June Leffler Published

W.Va. House Votes To Ban School Mask Rules


The West Virginia House of Delegates passed a bill Tuesday that would roll back masking requirements in public K-12 schools.

Local school boards currently make masking rules for their districts. All counties have required their students to wear masks at some point in the pandemic.

House Bill 4071 would bar any school or public officials from making students wear masks.

“Teachers and constituents in my district brought this to me. They told me, they said, ‘Jordan, we’re having a hard time teaching what we need to teach with these masks on. Our students are not learning as well with these masks on’,” said Del. Jordan Maynor, R-Raleigh, who sponsored the bill. “And quite frankly, they told me it’s pretty hypocritical that we’re letting folks tackle each other on the football field, box each other out on a basketball court, and let fans roam the stands with no masks on at school events.”

The bill also says students would no longer have to quarantine unless they test positive for COVID-19, and no student would have to test if they show no symptoms, like a cough or fever. Students have had to stay home from school during the pandemic for sitting next to classmates that have tested positive. This has left classrooms half empty at times.

Democrats opposing the bill said it would take away public health tools that may be necessary if and when COVID-19 cases begin to surge again.

“This is about local control and allowing an elected body on the county level, our school boards, who also have to answer to the voters, allowing them more maneuverability.” Del. Mike Pushkin, D-Kanawha, said. “In February of 2020…people were saying it was a hoax. Well, obviously it was not. So maybe we ought to think twice before reacting and question some of our decisions here.”

One delegate questioned if masks work. A recent study from the Centers for Disease Control and Prevention says people who regularly wear a cloth mask are 53 percent less likely to catch the coronavirus. Those odds rise to 83 percent for those who regularly wear N95 or KN95 masks.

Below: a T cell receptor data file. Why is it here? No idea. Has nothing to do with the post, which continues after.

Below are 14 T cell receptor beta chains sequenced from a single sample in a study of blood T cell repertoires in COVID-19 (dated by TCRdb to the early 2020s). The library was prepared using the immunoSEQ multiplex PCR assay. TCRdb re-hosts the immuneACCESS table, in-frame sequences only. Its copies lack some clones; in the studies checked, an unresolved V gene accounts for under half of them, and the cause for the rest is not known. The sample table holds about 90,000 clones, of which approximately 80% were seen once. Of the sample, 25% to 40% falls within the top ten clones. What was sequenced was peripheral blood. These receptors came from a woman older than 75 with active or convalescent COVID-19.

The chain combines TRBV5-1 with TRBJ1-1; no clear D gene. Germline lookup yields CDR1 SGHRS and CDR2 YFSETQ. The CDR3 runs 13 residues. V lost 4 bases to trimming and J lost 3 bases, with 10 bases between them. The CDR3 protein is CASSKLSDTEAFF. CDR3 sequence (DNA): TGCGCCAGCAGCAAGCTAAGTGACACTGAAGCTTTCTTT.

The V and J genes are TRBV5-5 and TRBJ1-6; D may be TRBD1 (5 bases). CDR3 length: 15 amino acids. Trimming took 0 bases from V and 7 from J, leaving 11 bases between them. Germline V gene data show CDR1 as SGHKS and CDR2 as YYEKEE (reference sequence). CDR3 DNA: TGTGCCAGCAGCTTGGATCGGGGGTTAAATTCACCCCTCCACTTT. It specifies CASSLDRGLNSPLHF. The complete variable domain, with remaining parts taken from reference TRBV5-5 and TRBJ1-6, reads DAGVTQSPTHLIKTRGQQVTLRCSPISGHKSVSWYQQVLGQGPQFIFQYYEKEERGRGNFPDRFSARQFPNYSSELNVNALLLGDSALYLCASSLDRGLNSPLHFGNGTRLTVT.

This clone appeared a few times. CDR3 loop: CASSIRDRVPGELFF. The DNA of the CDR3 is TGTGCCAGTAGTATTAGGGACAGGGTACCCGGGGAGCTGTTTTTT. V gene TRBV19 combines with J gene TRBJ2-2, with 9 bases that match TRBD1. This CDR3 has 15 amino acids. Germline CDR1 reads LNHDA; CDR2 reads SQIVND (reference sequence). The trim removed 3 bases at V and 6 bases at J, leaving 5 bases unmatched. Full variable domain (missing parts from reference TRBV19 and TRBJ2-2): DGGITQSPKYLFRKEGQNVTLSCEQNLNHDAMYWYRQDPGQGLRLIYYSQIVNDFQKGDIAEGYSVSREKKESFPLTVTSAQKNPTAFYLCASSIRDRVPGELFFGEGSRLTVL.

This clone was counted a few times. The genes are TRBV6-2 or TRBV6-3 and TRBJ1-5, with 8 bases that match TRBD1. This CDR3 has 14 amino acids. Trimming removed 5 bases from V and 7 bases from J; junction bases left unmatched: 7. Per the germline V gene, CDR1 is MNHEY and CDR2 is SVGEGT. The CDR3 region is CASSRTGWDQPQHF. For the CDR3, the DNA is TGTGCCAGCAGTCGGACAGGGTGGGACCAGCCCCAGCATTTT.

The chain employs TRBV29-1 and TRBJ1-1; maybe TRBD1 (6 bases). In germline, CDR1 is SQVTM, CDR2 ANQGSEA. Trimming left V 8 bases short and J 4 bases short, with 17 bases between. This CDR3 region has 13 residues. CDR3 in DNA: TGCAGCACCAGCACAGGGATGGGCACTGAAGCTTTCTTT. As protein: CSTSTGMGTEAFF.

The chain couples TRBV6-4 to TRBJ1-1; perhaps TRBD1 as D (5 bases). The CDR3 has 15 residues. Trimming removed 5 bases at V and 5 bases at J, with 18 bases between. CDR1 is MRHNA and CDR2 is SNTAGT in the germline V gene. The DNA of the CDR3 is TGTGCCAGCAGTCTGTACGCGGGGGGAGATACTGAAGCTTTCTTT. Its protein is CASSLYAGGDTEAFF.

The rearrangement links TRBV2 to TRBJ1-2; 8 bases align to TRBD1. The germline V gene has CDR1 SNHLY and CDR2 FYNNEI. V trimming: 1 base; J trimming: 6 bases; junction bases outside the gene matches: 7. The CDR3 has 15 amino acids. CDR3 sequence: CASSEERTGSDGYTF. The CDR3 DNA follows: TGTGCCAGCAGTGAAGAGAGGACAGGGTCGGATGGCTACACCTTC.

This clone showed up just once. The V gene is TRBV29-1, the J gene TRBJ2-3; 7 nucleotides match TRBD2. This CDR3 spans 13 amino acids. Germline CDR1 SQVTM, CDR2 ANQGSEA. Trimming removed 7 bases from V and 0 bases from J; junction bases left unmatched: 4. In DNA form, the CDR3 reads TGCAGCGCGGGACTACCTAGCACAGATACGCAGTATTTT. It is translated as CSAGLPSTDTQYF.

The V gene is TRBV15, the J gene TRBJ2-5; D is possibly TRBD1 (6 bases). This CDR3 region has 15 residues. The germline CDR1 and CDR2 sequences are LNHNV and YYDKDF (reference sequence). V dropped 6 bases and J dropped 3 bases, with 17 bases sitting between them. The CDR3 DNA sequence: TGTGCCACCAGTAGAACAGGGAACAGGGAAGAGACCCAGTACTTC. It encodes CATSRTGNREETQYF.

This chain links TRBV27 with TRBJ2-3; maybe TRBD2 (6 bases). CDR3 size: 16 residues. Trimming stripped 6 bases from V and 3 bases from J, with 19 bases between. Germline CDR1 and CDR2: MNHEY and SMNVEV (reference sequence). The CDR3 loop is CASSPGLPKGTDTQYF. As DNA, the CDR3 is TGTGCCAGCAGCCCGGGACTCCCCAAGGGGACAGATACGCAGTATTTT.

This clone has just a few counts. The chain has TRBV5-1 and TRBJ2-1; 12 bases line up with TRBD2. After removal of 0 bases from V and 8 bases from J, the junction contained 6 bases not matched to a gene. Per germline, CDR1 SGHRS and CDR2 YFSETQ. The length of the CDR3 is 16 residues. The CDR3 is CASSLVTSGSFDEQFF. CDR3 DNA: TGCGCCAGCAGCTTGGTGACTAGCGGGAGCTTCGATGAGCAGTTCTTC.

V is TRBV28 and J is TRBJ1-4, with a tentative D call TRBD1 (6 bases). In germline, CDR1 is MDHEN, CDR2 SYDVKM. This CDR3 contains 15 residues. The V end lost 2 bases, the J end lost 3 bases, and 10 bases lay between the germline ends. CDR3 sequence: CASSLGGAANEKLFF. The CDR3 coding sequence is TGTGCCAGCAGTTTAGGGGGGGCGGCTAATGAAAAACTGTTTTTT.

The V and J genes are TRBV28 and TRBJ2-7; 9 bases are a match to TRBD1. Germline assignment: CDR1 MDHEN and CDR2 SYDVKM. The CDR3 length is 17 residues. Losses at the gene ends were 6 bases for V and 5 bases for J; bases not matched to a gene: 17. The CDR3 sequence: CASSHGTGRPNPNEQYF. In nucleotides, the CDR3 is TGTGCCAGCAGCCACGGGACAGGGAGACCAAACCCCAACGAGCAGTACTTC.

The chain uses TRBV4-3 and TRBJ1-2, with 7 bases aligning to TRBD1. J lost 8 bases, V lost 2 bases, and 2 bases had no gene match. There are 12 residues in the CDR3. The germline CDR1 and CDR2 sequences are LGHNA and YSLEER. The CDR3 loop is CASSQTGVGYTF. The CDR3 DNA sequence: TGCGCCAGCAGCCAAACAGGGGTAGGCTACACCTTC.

The West Virginia Department of Education declined to comment.

The House passed the bill in a 80-16 vote largely along party lines. The bill now heads to the Senate and will ultimately need Gov. Jim Justice’s signature. Justice has supported local school districts, not the Department of Education or any other state official, in deciding what’s best regarding masks.

The governor’s office declined to comment, saying Justice would make his stance known during Wednesday’s COVID-19 briefing.

The House also passed House Bill 4012, which would bar state universities and colleges from requiring a COVID-19 vaccine for enrollment.

“None of our public colleges and universities have mandated the vaccine for their campus communities,” said West Virginia’s Chancellor of Higher Education Sarah Armstrong Tucker. “Our public colleges and universities have done a tremendous job of encouraging their students and staff to get the COVID-19 vaccine, while also providing ample opportunities for them to access the vaccine on campus. Because of their great work, case numbers have remained low across higher education institutions statewide.”

HB 4012 also says state and local agencies can’t ask for proof of COVID-19 vaccination. It’s unlikely any agencies or offices do so right now. The bill says the same would go for hospitals. Hospitals already treat patients and allow visitors regardless of vaccination status.

“To the best of our knowledge, none of the hospitals in West Virginia are requiring such a thing,” said West Virginia Hospital Association President Jim Kaufman. “Instead, we’re actually working with our community to actually ensure they have access to care and treating all patients and trying to get things back to normal as much as possible.”

Correction: An earlier version of this story said West Virginia Wesleyan College required its students to get the vaccine. The school repealed that requirement last Fall.

Appalachia Health News is a project of West Virginia Public Broadcasting with support from Charleston Area Medical Center and Marshall Health.